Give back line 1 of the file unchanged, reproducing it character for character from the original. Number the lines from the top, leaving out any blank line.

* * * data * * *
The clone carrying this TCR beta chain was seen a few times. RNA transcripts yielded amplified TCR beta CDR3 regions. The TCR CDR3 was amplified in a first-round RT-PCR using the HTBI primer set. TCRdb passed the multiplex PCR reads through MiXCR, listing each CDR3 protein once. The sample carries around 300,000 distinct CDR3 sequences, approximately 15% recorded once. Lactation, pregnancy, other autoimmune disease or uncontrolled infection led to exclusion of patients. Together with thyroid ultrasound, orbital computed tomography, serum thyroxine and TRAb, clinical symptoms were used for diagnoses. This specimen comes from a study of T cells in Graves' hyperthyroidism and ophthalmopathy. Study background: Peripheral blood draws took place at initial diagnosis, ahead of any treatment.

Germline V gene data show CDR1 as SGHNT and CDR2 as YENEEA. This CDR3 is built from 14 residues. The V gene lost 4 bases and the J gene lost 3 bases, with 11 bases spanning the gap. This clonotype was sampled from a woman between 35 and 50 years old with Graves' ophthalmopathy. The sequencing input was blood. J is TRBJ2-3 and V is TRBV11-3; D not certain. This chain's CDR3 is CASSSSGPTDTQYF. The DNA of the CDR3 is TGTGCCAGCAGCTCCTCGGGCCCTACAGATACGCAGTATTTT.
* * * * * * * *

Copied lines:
The clone carrying this TCR beta chain was seen a few times. RNA transcripts yielded amplified TCR beta CDR3 regions. The TCR CDR3 was amplified in a first-round RT-PCR using the HTBI primer set. TCRdb passed the multiplex PCR reads through MiXCR, listing each CDR3 protein once. The sample carries around 300,000 distinct CDR3 sequences, approximately 15% recorded once. Lactation, pregnancy, other autoimmune disease or uncontrolled infection led to exclusion of patients. Together with thyroid ultrasound, orbital computed tomography, serum thyroxine and TRAb, clinical symptoms were used for diagnoses. This specimen comes from a study of T cells in Graves' hyperthyroidism and ophthalmopathy. Study background: Peripheral blood draws took place at initial diagnosis, ahead of any treatment.